Should You Pay Higher Taxes Now to Avoid Higher Taxes Later?
If you’ve recently retired, are under the age of 70.5 and have a large portion of your net worth in retirement accounts, your taxable income may have fallen below the top of the 15% tax bracket which is $73,800.
If this is the case, what should you do with any deferred capital gains you may have in your taxable portfolio? The obvious answer is to realize enough capital gain to bring your income up to the top of the 15% bracket. You would pay zero federal income tax on these gains. See this graph which illustrates the ordinary tax rates as well as the capital gains tax rates.
Once you reach age 70.5 you will be forced to begin taking distributions from your retirement accounts and this opportunity will be lost forever. If you do not have any capital gains to take, you should do a Roth conversion to fill up your 15% bracket even though you would have to pay 15% tax on this money. If you don’t use up the 15% tax bracket now with a Roth conversion, you will end up paying 25% tax on the distributions once you are forced to begin mandatory withdrawals.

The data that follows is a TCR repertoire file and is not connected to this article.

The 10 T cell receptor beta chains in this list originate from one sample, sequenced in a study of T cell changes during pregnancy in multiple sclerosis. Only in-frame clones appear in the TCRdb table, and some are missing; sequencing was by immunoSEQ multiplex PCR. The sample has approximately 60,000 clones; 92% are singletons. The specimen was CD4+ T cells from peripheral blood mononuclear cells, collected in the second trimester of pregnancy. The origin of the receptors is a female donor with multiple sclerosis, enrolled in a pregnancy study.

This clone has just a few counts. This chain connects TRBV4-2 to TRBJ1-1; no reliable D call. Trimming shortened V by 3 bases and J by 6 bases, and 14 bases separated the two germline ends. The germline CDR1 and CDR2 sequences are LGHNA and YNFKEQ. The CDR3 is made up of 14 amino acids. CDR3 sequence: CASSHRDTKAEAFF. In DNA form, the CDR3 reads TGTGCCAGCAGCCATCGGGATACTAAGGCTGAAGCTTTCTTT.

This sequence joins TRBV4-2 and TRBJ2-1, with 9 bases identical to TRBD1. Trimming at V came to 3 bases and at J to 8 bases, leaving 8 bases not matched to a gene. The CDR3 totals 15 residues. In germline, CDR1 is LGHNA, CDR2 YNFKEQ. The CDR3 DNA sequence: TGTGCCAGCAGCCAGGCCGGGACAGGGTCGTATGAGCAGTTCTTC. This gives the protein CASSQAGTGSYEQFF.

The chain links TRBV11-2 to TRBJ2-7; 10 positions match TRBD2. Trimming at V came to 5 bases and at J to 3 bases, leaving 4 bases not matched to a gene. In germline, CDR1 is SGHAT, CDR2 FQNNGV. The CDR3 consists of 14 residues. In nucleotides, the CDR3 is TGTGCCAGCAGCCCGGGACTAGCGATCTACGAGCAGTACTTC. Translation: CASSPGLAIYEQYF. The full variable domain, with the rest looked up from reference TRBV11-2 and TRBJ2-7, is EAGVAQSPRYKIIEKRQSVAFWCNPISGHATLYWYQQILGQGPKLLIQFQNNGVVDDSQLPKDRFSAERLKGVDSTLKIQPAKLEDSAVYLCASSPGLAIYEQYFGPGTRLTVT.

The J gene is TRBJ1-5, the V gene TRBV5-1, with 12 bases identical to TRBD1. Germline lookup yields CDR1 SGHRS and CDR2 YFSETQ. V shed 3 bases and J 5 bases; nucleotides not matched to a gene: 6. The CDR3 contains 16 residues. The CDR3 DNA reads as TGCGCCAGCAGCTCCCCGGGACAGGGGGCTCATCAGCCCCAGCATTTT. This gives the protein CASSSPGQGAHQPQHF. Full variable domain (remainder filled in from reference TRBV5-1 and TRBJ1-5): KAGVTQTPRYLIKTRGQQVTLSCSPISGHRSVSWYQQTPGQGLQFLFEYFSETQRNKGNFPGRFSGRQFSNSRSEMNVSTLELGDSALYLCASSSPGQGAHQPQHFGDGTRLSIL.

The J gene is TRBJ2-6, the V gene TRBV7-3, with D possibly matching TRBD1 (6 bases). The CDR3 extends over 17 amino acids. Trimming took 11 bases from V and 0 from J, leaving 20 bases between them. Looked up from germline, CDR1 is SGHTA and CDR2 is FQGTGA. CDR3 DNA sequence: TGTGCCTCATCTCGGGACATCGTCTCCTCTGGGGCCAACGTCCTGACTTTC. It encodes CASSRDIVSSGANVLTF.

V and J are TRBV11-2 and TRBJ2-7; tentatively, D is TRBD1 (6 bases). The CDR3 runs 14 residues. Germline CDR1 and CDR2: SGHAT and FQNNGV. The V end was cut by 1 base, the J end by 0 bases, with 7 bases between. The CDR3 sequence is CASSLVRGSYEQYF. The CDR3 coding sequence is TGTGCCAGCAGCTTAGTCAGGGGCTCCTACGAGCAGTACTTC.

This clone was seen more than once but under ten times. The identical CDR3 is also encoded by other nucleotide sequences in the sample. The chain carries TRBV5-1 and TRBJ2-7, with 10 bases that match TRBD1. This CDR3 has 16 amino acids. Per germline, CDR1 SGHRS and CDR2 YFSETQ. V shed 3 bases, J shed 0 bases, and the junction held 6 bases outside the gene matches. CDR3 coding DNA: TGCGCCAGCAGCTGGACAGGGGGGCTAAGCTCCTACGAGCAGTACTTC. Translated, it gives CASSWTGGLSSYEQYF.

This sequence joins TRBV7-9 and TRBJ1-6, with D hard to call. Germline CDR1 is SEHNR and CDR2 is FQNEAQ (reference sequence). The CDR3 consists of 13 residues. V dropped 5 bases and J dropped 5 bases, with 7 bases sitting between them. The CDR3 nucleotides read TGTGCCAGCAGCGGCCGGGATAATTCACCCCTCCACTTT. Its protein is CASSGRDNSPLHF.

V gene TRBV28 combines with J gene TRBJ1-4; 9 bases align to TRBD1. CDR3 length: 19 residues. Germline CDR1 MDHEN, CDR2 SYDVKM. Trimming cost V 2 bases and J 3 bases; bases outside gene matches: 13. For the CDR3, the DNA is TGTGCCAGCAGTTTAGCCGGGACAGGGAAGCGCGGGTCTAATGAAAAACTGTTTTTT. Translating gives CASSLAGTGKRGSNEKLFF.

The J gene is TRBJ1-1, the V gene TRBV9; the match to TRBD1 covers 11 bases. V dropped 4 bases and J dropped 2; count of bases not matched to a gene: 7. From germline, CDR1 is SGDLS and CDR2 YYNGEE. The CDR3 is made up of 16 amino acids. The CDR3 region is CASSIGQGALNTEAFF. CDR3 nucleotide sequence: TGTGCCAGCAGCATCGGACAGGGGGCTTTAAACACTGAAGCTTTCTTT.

The same strategy applies at the higher income tax bracket levels. You need to do multi-year projections based on anticipated retirement account withdrawals to see if these distributions will force you into a higher tax bracket. If they do, consider making additional Roth Conversions while you are still in a lower tax bracket. These conversions will help to lower your future distributions and prevent you from pushing yourself into a higher tax bracket. For further information on Roth IRA conversions see the attached information.
The goal is to pay the least amount of tax over the long term and sometimes this can only be accomplished by paying more now so that you will remain in a lower tax bracket later.